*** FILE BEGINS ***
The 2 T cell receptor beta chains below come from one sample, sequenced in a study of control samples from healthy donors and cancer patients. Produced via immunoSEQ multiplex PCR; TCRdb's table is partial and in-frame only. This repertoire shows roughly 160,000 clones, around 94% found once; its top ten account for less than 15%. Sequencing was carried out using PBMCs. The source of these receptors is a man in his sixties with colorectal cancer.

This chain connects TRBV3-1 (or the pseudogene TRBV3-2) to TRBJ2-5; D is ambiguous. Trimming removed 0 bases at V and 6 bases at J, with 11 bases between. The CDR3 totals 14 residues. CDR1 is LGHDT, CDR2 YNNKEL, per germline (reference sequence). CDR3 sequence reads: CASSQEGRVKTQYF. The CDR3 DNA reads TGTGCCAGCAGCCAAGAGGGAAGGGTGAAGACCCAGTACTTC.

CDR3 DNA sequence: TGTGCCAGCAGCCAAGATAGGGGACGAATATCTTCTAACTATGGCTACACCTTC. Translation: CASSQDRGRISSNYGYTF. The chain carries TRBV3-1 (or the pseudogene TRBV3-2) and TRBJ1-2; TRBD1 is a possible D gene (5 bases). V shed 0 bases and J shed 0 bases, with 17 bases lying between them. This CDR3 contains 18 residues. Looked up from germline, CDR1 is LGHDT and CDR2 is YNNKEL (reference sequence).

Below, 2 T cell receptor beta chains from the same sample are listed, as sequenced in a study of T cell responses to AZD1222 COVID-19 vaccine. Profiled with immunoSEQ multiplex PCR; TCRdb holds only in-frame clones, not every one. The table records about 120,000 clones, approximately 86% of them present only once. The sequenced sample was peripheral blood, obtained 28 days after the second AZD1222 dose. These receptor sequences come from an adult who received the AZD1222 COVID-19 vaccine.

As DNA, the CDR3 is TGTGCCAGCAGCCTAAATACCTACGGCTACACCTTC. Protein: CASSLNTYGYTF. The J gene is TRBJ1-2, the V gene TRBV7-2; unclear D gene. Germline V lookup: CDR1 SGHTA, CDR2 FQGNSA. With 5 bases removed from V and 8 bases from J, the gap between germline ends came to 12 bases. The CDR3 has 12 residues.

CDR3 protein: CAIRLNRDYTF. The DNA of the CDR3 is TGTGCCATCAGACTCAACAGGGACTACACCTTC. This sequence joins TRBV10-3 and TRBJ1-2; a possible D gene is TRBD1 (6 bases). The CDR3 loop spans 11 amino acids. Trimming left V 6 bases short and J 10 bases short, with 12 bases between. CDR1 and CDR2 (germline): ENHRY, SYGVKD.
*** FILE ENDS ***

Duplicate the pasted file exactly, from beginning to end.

The 2 T cell receptor beta chains below come from one sample, sequenced in a study of control samples from healthy donors and cancer patients. Produced via immunoSEQ multiplex PCR; TCRdb's table is partial and in-frame only. This repertoire shows roughly 160,000 clones, around 94% found once; its top ten account for less than 15%. Sequencing was carried out using PBMCs. The source of these receptors is a man in his sixties with colorectal cancer.

This chain connects TRBV3-1 (or the pseudogene TRBV3-2) to TRBJ2-5; D is ambiguous. Trimming removed 0 bases at V and 6 bases at J, with 11 bases between. The CDR3 totals 14 residues. CDR1 is LGHDT, CDR2 YNNKEL, per germline (reference sequence). CDR3 sequence reads: CASSQEGRVKTQYF. The CDR3 DNA reads TGTGCCAGCAGCCAAGAGGGAAGGGTGAAGACCCAGTACTTC.

CDR3 DNA sequence: TGTGCCAGCAGCCAAGATAGGGGACGAATATCTTCTAACTATGGCTACACCTTC. Translation: CASSQDRGRISSNYGYTF. The chain carries TRBV3-1 (or the pseudogene TRBV3-2) and TRBJ1-2; TRBD1 is a possible D gene (5 bases). V shed 0 bases and J shed 0 bases, with 17 bases lying between them. This CDR3 contains 18 residues. Looked up from germline, CDR1 is LGHDT and CDR2 is YNNKEL (reference sequence).

Below, 2 T cell receptor beta chains from the same sample are listed, as sequenced in a study of T cell responses to AZD1222 COVID-19 vaccine. Profiled with immunoSEQ multiplex PCR; TCRdb holds only in-frame clones, not every one. The table records about 120,000 clones, approximately 86% of them present only once. The sequenced sample was peripheral blood, obtained 28 days after the second AZD1222 dose. These receptor sequences come from an adult who received the AZD1222 COVID-19 vaccine.

As DNA, the CDR3 is TGTGCCAGCAGCCTAAATACCTACGGCTACACCTTC. Protein: CASSLNTYGYTF. The J gene is TRBJ1-2, the V gene TRBV7-2; unclear D gene. Germline V lookup: CDR1 SGHTA, CDR2 FQGNSA. With 5 bases removed from V and 8 bases from J, the gap between germline ends came to 12 bases. The CDR3 has 12 residues.

CDR3 protein: CAIRLNRDYTF. The DNA of the CDR3 is TGTGCCATCAGACTCAACAGGGACTACACCTTC. This sequence joins TRBV10-3 and TRBJ1-2; a possible D gene is TRBD1 (6 bases). The CDR3 loop spans 11 amino acids. Trimming left V 6 bases short and J 10 bases short, with 12 bases between. CDR1 and CDR2 (germline): ENHRY, SYGVKD.